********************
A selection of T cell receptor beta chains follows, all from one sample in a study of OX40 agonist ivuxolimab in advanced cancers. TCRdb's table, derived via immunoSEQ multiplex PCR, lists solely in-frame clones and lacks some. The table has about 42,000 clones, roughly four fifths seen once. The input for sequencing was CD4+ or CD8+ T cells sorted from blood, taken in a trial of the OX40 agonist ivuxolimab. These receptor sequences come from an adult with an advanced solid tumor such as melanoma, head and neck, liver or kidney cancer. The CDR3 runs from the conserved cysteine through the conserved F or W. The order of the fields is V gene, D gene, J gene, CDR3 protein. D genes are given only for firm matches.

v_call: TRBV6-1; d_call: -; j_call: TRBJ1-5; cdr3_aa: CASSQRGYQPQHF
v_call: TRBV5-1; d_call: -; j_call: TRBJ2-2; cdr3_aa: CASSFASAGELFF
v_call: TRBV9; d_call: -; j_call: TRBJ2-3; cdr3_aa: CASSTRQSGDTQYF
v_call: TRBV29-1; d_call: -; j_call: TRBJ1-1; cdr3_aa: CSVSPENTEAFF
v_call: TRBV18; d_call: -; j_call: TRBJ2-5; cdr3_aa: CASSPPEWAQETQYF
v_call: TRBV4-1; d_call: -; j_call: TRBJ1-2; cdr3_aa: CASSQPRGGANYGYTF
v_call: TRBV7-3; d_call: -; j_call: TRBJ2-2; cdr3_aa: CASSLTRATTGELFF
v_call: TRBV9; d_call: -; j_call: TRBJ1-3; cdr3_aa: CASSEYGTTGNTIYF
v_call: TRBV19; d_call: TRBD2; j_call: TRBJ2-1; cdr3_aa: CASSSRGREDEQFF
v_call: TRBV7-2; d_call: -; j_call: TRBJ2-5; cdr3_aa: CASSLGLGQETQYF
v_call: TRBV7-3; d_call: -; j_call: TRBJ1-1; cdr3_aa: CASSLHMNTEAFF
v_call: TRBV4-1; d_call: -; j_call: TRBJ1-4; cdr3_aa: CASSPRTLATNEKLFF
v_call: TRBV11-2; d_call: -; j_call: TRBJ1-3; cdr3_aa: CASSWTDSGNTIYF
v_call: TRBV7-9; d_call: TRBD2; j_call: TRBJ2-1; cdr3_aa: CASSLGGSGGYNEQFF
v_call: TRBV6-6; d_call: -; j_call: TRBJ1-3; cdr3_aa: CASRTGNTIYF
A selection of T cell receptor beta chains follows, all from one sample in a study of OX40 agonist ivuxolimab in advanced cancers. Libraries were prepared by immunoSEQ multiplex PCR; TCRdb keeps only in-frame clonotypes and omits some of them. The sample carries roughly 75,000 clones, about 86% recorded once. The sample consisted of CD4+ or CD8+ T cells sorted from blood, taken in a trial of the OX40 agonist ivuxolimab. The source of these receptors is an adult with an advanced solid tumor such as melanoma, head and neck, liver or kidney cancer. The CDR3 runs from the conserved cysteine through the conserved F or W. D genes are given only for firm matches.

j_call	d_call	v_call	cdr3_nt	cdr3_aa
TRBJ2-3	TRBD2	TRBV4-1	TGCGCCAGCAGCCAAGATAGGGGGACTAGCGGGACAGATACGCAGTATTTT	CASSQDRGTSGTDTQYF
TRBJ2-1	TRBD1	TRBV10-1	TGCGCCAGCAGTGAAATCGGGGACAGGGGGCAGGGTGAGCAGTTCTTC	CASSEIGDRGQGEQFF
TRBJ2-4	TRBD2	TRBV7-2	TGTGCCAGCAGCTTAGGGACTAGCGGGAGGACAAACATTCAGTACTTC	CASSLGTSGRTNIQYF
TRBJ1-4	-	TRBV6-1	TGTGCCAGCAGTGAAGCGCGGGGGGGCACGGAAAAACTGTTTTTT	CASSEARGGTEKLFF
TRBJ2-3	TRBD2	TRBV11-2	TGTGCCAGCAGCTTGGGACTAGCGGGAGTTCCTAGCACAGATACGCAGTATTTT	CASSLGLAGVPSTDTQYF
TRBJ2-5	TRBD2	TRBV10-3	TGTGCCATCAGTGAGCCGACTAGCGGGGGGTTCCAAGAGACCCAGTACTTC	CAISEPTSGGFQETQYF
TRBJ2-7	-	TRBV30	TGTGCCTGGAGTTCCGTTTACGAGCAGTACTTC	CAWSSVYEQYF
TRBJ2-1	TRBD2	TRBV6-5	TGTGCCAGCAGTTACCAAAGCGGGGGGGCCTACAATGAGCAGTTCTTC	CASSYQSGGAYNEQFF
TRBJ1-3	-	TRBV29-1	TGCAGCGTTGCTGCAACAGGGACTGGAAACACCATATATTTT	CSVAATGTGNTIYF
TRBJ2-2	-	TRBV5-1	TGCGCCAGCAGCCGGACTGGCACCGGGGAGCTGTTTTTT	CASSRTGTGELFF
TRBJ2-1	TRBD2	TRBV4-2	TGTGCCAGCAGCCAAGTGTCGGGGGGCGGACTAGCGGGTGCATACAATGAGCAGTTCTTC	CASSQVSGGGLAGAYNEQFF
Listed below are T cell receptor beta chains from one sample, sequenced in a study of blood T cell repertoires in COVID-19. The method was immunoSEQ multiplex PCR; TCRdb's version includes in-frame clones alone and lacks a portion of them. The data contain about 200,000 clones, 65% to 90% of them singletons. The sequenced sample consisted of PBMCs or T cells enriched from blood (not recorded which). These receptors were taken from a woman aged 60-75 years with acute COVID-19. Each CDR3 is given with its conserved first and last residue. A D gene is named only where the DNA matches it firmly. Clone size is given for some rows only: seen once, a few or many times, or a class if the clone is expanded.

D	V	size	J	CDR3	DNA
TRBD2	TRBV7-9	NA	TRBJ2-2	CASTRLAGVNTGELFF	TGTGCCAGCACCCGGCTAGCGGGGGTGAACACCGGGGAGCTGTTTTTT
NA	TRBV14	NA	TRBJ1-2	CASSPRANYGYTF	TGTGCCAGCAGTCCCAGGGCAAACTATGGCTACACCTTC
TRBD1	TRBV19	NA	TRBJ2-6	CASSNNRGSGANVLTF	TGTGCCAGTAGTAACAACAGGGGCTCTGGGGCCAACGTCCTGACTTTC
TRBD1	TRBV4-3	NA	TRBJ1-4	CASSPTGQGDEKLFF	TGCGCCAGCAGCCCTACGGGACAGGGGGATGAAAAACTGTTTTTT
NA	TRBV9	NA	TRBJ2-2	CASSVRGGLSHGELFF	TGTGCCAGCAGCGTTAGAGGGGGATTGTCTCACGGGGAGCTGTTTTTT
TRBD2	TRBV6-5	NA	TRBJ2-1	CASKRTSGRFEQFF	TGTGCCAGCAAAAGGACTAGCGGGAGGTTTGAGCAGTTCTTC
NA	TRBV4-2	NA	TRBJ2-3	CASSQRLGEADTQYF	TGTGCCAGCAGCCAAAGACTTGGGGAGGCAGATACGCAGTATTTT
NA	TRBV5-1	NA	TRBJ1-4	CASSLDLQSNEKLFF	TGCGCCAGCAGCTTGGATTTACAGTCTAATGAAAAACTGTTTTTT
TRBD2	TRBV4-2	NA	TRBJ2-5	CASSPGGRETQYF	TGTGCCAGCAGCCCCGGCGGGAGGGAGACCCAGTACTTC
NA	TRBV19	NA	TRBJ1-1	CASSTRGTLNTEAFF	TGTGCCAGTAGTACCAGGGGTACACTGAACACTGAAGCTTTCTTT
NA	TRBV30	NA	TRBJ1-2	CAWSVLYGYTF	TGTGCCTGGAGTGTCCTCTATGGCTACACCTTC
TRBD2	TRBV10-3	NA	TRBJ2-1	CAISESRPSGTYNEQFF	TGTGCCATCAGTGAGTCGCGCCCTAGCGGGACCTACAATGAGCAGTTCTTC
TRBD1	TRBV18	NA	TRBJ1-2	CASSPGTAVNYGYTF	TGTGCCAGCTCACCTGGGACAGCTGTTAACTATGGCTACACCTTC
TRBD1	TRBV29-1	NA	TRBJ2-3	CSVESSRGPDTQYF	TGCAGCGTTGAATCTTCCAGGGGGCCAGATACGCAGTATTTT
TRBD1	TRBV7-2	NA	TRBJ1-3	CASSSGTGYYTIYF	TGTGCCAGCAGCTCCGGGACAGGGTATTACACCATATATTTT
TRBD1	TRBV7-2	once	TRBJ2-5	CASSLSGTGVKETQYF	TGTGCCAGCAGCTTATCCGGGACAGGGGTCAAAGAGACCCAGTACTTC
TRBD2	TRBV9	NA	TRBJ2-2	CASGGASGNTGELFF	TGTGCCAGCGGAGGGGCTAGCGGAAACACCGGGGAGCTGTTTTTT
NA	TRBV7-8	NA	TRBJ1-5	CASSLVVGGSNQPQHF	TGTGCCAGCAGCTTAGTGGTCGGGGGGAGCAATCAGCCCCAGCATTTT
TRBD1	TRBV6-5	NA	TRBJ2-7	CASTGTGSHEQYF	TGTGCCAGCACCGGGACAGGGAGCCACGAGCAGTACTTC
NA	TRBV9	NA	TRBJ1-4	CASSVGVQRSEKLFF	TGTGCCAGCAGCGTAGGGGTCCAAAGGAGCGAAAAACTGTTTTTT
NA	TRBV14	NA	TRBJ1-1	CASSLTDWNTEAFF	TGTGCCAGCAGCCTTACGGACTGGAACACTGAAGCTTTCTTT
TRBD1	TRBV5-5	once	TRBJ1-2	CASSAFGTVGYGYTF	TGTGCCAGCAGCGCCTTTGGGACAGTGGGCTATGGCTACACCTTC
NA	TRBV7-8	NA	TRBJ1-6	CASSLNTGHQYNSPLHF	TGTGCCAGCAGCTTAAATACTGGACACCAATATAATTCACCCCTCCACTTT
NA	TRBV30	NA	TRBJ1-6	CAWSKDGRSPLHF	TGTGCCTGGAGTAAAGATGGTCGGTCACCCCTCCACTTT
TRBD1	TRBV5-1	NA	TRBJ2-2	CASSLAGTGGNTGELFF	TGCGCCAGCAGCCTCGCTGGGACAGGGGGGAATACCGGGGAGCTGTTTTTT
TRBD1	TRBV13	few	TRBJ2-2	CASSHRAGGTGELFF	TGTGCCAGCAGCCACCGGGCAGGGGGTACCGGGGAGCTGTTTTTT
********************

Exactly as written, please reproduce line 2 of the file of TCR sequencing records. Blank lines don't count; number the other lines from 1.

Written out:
v_call: TRBV6-1; d_call: -; j_call: TRBJ1-5; cdr3_aa: CASSQRGYQPQHF